Brahmā is the God of creation in Hinduism. According to the hinduistic Trimurti Concept (“Great Trinity” or “Brahmā-Vishnu-Maheshwara”), the cosmic functions are personified by the forms of Brahmā the creator, Vishnu the maintainer or preserver and Shiva the destroyer or transformer. Brahmā’s wife is Saraswati. According to the Purāṇas, Brahmā is self-born in the lotus flower. Other legends say that Brahmā was born in water or from a golden egg. Brahmā is traditionally depicted with four heads, four faces, and four arms. With each head, he continually recites one of the four Vedas. He is often depicted with a white beard (especially in North India), indicating the nearly eternal nature of his existence. Brahmā also holds a string of prayer beads called the ‘akṣamālā’, which he uses to keep track of the Universe’s time. Brahmā’s vehicle or vāhana is the haṃsa, a swan or a goose.
Vishnu is the Supreme Being in Vaishnava traditions of Hinduism. Vishnu governs the aspect of preservation and sustenance of the universe, so he is called “preserver of the universe”. He keeps up the Dharma in the sense of a righteous cosmological and human order and incarnates for this purpose again and again as an animal or as a human being. The Goddess Lakshmi is considered to be his wife. Several Purāṇas talk about Vishnu and his incarnations are listed among others in the Bhagavatapurāṇa. Vishnu is usually portrayed with four insignia, which he holds in his four hands: a flying disc (chakra), a conch (shankha), a lotus (padma), and a mace (gada). His mount (vāhana) is the half-human and half-eagle Garuda. Often Vishnu, also called Narayana, is shown resting on the cosmic serpent Ananta or Shesha.
Shiva is the supreme God within Shaivism. He is considered to be the “the Destroyer” or “the Transformer”. Mount Kailash in the Himalayas is his traditional abode. Shiva’s wife is Parvati, his two children are Ganesha and Kartikeya. The main iconographical attributes of Shiva are the third eye on his forehead, the snake Vasuki around his neck, the adorning crescent moon, the holy river Ganga flowing from his matted hair, the trishula as his weapon and the damaru as his musical instrument. He is often shown seated upon a tiger skin. Shiva is usually worshiped in the aniconic form of a “lingam”. Particularly the Shiva Purāṇa and the Linga Purāṇa, discuss the various forms of Shiva. Nandī, is the name of the bull that serves as Shiva’s mount (vāhana). The city specially loved by Shiva is Varanasi (Benares).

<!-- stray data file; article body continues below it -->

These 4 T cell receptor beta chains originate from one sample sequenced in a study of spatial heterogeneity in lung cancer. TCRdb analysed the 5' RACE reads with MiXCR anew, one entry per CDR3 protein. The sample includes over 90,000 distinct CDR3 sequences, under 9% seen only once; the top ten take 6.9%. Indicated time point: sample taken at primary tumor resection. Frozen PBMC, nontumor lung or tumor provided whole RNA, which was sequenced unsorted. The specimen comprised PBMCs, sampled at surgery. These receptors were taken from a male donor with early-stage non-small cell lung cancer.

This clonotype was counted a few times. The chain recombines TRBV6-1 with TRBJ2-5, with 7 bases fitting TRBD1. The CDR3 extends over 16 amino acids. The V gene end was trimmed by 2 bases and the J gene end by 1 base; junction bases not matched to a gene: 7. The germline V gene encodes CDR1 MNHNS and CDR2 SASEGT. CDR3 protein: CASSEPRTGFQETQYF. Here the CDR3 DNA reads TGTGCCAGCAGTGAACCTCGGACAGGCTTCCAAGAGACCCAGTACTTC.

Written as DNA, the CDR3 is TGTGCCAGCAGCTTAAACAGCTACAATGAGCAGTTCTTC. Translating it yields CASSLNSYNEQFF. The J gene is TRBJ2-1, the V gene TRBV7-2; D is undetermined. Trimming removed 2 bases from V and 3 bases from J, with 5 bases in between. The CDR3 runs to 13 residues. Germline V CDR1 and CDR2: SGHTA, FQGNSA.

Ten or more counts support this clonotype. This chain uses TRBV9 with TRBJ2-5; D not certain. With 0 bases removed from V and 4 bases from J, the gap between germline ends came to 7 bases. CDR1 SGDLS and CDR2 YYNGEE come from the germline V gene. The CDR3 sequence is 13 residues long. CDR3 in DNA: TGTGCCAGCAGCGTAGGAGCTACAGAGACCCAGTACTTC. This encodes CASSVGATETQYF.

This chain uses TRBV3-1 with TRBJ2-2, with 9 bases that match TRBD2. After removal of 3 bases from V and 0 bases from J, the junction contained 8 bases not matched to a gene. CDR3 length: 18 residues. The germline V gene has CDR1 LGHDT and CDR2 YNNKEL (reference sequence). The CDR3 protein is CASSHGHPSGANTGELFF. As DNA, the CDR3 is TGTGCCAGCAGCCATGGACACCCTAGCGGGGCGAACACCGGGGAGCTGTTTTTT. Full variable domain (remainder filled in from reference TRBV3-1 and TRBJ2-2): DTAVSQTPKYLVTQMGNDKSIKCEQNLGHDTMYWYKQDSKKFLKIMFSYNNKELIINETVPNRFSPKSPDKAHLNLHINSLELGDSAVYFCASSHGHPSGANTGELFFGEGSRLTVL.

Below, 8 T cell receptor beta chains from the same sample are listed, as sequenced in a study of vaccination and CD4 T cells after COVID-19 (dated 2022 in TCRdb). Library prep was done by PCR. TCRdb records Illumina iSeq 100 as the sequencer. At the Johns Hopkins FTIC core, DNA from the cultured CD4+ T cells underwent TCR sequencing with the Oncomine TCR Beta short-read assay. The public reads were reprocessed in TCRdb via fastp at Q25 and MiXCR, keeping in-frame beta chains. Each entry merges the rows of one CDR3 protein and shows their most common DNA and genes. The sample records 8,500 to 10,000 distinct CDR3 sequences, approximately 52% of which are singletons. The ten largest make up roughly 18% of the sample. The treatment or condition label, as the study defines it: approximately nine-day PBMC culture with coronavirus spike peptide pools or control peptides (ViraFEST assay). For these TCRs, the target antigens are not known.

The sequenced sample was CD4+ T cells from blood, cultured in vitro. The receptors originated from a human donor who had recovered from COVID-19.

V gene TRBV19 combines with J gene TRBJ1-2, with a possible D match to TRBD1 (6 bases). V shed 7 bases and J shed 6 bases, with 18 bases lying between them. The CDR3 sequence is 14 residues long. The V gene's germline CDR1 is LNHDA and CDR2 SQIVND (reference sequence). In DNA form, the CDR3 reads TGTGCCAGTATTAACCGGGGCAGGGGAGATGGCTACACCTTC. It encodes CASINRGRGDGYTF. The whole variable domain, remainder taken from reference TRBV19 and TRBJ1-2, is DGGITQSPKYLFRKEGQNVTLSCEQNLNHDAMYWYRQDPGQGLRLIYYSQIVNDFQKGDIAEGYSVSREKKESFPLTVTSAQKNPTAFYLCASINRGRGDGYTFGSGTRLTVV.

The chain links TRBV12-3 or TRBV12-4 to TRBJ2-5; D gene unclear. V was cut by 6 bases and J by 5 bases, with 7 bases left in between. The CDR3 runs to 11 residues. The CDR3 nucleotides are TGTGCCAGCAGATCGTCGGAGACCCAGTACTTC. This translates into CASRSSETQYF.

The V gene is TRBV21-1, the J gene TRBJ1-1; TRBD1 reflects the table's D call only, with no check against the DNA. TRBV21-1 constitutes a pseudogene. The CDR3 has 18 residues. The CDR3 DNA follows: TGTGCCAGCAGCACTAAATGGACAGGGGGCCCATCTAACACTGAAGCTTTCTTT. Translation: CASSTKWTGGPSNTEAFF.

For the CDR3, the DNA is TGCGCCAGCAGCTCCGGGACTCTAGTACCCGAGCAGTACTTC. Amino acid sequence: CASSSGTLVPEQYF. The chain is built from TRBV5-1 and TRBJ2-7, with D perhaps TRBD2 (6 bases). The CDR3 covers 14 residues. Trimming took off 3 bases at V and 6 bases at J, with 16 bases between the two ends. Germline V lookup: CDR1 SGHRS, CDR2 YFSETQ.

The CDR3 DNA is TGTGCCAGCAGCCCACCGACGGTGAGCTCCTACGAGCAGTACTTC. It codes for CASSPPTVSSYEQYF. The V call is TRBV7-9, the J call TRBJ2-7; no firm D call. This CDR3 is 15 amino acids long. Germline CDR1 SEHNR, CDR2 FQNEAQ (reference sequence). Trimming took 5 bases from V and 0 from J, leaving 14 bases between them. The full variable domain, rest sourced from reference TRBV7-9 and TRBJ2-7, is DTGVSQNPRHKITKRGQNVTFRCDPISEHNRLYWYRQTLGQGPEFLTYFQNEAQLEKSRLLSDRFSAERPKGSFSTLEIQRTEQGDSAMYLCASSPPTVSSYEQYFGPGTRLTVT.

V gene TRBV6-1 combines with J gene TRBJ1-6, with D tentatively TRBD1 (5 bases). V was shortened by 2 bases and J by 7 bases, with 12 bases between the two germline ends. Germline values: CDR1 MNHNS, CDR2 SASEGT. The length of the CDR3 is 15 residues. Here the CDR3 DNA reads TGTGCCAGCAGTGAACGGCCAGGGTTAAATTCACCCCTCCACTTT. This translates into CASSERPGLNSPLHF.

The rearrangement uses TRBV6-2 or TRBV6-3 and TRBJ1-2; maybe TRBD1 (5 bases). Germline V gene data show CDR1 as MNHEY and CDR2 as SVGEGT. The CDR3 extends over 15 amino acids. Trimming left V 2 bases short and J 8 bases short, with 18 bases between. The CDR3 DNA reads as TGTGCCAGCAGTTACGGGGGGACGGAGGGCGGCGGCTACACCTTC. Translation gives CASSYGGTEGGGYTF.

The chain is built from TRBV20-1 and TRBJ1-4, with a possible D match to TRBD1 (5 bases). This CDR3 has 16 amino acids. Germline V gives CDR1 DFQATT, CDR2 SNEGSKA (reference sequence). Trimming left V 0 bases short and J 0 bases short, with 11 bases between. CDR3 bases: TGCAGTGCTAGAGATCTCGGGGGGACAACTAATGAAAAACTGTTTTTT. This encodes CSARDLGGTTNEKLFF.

Saraswati is the Hindu Goddess of speech, learning and knowledge. The legend states that she created the Sanskrit language, invented the Vīṇa, a musical instrument, and is the wife of Brahmā. She is dressed in white and rides a swan as her mount (vāhana). Generally, an image or a statue of Saraswati shows her with four arms. Two arms hold the Vīṇa. In the other two arms she holds a book and a mala (prayer beads). As already mentioned her mount (vāhana) can be a swan (haṃsa) a goose or, in South India, also a peacock. The beautiful Goddess is standing or sitting on a lotus, which is a symbol for her beauty and her wisdom. An important book for the worshipers of the Goddess is the Devi Mahatmyam. In South India Saraswati is especially honored during the Navaratri festival.
Lakshmi is the Hindu Goddess of wealth, fortune, and prosperity (both material and spiritual), as well as the embodiment of beauty. She is the wife of Vishnu. Lakshmi is also called Sri. Many Hindus worship Lakshmi on Diwali, the festival of lights. In Lakshmi’s iconography, she is either sitting or standing on a lotus and typically carrying a lotus in one or two hands. The lotus, a flower that blossoms in clean or dirty water, also symbolizes purity and beauty, regardless of the good or bad circumstances in which its grows. Sometimes Lakshmi is also shown with one or two elephants, which symbolize work, activity, and strength. Lakshmi typically wears a red dress embroidered with golden threads, a symbolism for beauty and wealth. Ashta Lakshmi is a group of eight manifestations of Lakshmi, who preside over eight sources of wealth and therefore represent the eight powers of Sri Lakshmi.